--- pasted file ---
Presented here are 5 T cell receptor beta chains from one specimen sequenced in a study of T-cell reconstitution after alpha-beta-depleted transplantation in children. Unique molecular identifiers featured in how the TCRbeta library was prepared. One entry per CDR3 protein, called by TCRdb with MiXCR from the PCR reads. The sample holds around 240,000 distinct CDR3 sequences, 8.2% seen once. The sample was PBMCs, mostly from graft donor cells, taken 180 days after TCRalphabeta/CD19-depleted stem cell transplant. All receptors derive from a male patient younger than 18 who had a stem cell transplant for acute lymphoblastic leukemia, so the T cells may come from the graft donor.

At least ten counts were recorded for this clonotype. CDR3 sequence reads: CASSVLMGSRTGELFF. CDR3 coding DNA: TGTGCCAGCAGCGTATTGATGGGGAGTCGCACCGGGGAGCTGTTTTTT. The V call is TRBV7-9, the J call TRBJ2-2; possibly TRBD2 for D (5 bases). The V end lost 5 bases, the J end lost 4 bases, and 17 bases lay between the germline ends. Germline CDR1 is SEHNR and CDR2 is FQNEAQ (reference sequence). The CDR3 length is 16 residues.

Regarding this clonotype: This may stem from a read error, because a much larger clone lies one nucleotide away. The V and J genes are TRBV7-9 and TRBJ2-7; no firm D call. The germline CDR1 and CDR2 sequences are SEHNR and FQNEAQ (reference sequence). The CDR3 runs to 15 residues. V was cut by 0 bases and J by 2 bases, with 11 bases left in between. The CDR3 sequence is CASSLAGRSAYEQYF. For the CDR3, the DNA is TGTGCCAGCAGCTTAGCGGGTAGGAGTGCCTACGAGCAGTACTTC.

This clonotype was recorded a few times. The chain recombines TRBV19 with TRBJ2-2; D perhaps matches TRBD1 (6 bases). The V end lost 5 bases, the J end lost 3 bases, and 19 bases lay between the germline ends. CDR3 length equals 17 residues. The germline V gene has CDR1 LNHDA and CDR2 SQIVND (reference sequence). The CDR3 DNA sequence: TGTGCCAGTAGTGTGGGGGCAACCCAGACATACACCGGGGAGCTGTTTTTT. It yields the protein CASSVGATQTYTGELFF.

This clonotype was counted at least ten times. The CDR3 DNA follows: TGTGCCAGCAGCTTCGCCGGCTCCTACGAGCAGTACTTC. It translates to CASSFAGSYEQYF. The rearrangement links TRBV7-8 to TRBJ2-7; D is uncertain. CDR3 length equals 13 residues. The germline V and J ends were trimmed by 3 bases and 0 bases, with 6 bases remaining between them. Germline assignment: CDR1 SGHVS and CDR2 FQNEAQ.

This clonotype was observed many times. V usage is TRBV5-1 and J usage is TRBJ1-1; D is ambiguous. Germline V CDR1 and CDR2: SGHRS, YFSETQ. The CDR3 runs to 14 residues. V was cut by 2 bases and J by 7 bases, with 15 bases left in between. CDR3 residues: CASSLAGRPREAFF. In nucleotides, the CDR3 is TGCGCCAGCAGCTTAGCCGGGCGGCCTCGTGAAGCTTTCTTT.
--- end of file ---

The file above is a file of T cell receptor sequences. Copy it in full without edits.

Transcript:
Presented here are 5 T cell receptor beta chains from one specimen sequenced in a study of T-cell reconstitution after alpha-beta-depleted transplantation in children. Unique molecular identifiers featured in how the TCRbeta library was prepared. One entry per CDR3 protein, called by TCRdb with MiXCR from the PCR reads. The sample holds around 240,000 distinct CDR3 sequences, 8.2% seen once. The sample was PBMCs, mostly from graft donor cells, taken 180 days after TCRalphabeta/CD19-depleted stem cell transplant. All receptors derive from a male patient younger than 18 who had a stem cell transplant for acute lymphoblastic leukemia, so the T cells may come from the graft donor.

At least ten counts were recorded for this clonotype. CDR3 sequence reads: CASSVLMGSRTGELFF. CDR3 coding DNA: TGTGCCAGCAGCGTATTGATGGGGAGTCGCACCGGGGAGCTGTTTTTT. The V call is TRBV7-9, the J call TRBJ2-2; possibly TRBD2 for D (5 bases). The V end lost 5 bases, the J end lost 4 bases, and 17 bases lay between the germline ends. Germline CDR1 is SEHNR and CDR2 is FQNEAQ (reference sequence). The CDR3 length is 16 residues.

Regarding this clonotype: This may stem from a read error, because a much larger clone lies one nucleotide away. The V and J genes are TRBV7-9 and TRBJ2-7; no firm D call. The germline CDR1 and CDR2 sequences are SEHNR and FQNEAQ (reference sequence). The CDR3 runs to 15 residues. V was cut by 0 bases and J by 2 bases, with 11 bases left in between. The CDR3 sequence is CASSLAGRSAYEQYF. For the CDR3, the DNA is TGTGCCAGCAGCTTAGCGGGTAGGAGTGCCTACGAGCAGTACTTC.

This clonotype was recorded a few times. The chain recombines TRBV19 with TRBJ2-2; D perhaps matches TRBD1 (6 bases). The V end lost 5 bases, the J end lost 3 bases, and 19 bases lay between the germline ends. CDR3 length equals 17 residues. The germline V gene has CDR1 LNHDA and CDR2 SQIVND (reference sequence). The CDR3 DNA sequence: TGTGCCAGTAGTGTGGGGGCAACCCAGACATACACCGGGGAGCTGTTTTTT. It yields the protein CASSVGATQTYTGELFF.

This clonotype was counted at least ten times. The CDR3 DNA follows: TGTGCCAGCAGCTTCGCCGGCTCCTACGAGCAGTACTTC. It translates to CASSFAGSYEQYF. The rearrangement links TRBV7-8 to TRBJ2-7; D is uncertain. CDR3 length equals 13 residues. The germline V and J ends were trimmed by 3 bases and 0 bases, with 6 bases remaining between them. Germline assignment: CDR1 SGHVS and CDR2 FQNEAQ.

This clonotype was observed many times. V usage is TRBV5-1 and J usage is TRBJ1-1; D is ambiguous. Germline V CDR1 and CDR2: SGHRS, YFSETQ. The CDR3 runs to 14 residues. V was cut by 2 bases and J by 7 bases, with 15 bases left in between. CDR3 residues: CASSLAGRPREAFF. In nucleotides, the CDR3 is TGCGCCAGCAGCTTAGCCGGGCGGCCTCGTGAAGCTTTCTTT.